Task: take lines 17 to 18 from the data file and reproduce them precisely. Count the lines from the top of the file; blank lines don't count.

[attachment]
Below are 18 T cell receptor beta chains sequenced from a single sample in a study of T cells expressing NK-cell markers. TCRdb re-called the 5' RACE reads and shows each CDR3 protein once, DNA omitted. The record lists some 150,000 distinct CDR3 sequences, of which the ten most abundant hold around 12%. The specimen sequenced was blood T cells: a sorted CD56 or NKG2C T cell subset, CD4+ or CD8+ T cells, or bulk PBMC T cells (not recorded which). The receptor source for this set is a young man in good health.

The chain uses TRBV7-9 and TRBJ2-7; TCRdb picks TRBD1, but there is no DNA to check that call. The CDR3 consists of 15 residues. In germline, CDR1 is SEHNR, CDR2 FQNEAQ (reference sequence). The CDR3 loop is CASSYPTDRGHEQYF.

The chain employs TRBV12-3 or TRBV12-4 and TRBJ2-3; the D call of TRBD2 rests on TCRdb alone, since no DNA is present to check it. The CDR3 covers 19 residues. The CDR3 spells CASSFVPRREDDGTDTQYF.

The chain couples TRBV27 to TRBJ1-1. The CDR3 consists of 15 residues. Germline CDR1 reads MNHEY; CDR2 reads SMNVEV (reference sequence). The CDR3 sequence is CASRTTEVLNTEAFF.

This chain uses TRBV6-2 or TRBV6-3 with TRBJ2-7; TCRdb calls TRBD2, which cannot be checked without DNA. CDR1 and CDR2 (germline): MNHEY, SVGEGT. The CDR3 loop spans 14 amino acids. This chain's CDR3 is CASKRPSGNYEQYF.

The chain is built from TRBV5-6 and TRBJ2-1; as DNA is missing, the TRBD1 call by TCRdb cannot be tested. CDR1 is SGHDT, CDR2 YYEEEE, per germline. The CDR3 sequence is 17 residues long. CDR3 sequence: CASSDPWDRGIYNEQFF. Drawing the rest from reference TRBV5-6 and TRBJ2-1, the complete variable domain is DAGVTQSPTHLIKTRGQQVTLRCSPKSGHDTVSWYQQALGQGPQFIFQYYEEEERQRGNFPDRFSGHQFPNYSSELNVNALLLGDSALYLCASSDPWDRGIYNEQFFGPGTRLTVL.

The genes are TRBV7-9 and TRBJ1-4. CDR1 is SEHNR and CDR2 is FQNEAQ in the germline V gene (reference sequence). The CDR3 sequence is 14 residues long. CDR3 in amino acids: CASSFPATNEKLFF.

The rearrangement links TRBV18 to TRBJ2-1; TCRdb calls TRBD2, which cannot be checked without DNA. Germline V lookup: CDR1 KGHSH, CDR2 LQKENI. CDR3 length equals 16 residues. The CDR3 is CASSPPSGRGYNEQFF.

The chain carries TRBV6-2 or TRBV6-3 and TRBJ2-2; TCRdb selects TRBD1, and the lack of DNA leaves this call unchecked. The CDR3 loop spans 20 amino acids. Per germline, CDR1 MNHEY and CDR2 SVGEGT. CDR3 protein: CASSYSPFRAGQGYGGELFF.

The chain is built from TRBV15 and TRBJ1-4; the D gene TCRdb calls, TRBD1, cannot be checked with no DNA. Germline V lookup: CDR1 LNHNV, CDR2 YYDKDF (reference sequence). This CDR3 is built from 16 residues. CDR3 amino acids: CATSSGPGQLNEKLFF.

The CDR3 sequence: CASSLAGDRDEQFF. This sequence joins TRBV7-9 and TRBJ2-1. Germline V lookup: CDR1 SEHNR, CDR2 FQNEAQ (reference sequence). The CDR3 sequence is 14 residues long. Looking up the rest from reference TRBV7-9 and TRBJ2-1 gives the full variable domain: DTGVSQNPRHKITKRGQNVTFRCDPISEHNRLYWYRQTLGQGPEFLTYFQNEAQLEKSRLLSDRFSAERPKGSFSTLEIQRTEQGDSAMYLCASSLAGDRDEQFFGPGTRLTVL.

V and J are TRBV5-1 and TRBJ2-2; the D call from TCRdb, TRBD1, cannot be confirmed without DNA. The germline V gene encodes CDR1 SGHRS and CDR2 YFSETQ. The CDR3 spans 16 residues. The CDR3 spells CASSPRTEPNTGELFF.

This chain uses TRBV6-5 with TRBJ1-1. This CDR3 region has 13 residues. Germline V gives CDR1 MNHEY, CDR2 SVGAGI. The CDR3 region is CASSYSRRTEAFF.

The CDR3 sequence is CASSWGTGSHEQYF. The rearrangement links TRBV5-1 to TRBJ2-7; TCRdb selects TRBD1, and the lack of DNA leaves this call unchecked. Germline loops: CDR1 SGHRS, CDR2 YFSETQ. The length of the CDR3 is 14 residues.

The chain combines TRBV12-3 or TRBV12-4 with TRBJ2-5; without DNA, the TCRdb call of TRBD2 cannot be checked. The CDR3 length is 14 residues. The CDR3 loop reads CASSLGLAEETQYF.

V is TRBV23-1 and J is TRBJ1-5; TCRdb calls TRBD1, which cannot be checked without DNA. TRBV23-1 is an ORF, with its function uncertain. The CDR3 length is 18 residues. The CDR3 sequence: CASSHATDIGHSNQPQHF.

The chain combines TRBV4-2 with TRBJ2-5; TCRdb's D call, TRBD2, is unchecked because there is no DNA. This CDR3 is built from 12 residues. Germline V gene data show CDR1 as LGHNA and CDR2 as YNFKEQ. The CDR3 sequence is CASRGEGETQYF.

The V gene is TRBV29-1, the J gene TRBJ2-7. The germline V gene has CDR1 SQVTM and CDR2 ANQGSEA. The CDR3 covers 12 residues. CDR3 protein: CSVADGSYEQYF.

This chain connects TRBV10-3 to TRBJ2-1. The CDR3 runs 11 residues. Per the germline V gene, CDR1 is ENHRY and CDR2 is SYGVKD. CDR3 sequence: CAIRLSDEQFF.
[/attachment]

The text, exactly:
The chain combines TRBV4-2 with TRBJ2-5; TCRdb's D call, TRBD2, is unchecked because there is no DNA. This CDR3 is built from 12 residues. Germline V gene data show CDR1 as LGHNA and CDR2 as YNFKEQ. The CDR3 sequence is CASRGEGETQYF.

The V gene is TRBV29-1, the J gene TRBJ2-7. The germline V gene has CDR1 SQVTM and CDR2 ANQGSEA. The CDR3 covers 12 residues. CDR3 protein: CSVADGSYEQYF.